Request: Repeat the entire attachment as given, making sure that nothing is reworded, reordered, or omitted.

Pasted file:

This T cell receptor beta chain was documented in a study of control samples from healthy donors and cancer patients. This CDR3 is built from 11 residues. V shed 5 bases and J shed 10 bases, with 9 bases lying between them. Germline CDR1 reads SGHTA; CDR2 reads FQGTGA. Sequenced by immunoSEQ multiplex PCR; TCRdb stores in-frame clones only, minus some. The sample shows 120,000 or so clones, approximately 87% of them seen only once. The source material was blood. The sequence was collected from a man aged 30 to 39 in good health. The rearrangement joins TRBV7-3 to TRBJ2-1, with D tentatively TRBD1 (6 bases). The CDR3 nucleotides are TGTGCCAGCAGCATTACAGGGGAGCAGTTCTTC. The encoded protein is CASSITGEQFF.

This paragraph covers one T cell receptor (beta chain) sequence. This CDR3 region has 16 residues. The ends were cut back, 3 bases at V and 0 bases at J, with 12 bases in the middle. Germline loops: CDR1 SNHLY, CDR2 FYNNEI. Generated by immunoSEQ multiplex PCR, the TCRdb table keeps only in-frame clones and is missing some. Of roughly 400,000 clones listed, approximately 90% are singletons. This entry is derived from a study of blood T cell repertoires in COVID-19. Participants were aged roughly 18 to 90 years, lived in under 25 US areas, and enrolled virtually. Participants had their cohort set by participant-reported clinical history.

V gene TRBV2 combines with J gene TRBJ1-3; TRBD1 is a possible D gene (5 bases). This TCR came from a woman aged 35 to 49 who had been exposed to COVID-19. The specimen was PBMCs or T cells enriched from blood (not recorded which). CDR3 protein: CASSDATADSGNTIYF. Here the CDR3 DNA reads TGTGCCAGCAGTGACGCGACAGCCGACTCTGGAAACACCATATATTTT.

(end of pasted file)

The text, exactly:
This T cell receptor beta chain was documented in a study of control samples from healthy donors and cancer patients. This CDR3 is built from 11 residues. V shed 5 bases and J shed 10 bases, with 9 bases lying between them. Germline CDR1 reads SGHTA; CDR2 reads FQGTGA. Sequenced by immunoSEQ multiplex PCR; TCRdb stores in-frame clones only, minus some. The sample shows 120,000 or so clones, approximately 87% of them seen only once. The source material was blood. The sequence was collected from a man aged 30 to 39 in good health. The rearrangement joins TRBV7-3 to TRBJ2-1, with D tentatively TRBD1 (6 bases). The CDR3 nucleotides are TGTGCCAGCAGCATTACAGGGGAGCAGTTCTTC. The encoded protein is CASSITGEQFF.

This paragraph covers one T cell receptor (beta chain) sequence. This CDR3 region has 16 residues. The ends were cut back, 3 bases at V and 0 bases at J, with 12 bases in the middle. Germline loops: CDR1 SNHLY, CDR2 FYNNEI. Generated by immunoSEQ multiplex PCR, the TCRdb table keeps only in-frame clones and is missing some. Of roughly 400,000 clones listed, approximately 90% are singletons. This entry is derived from a study of blood T cell repertoires in COVID-19. Participants were aged roughly 18 to 90 years, lived in under 25 US areas, and enrolled virtually. Participants had their cohort set by participant-reported clinical history.

V gene TRBV2 combines with J gene TRBJ1-3; TRBD1 is a possible D gene (5 bases). This TCR came from a woman aged 35 to 49 who had been exposed to COVID-19. The specimen was PBMCs or T cells enriched from blood (not recorded which). CDR3 protein: CASSDATADSGNTIYF. Here the CDR3 DNA reads TGTGCCAGCAGTGACGCGACAGCCGACTCTGGAAACACCATATATTTT.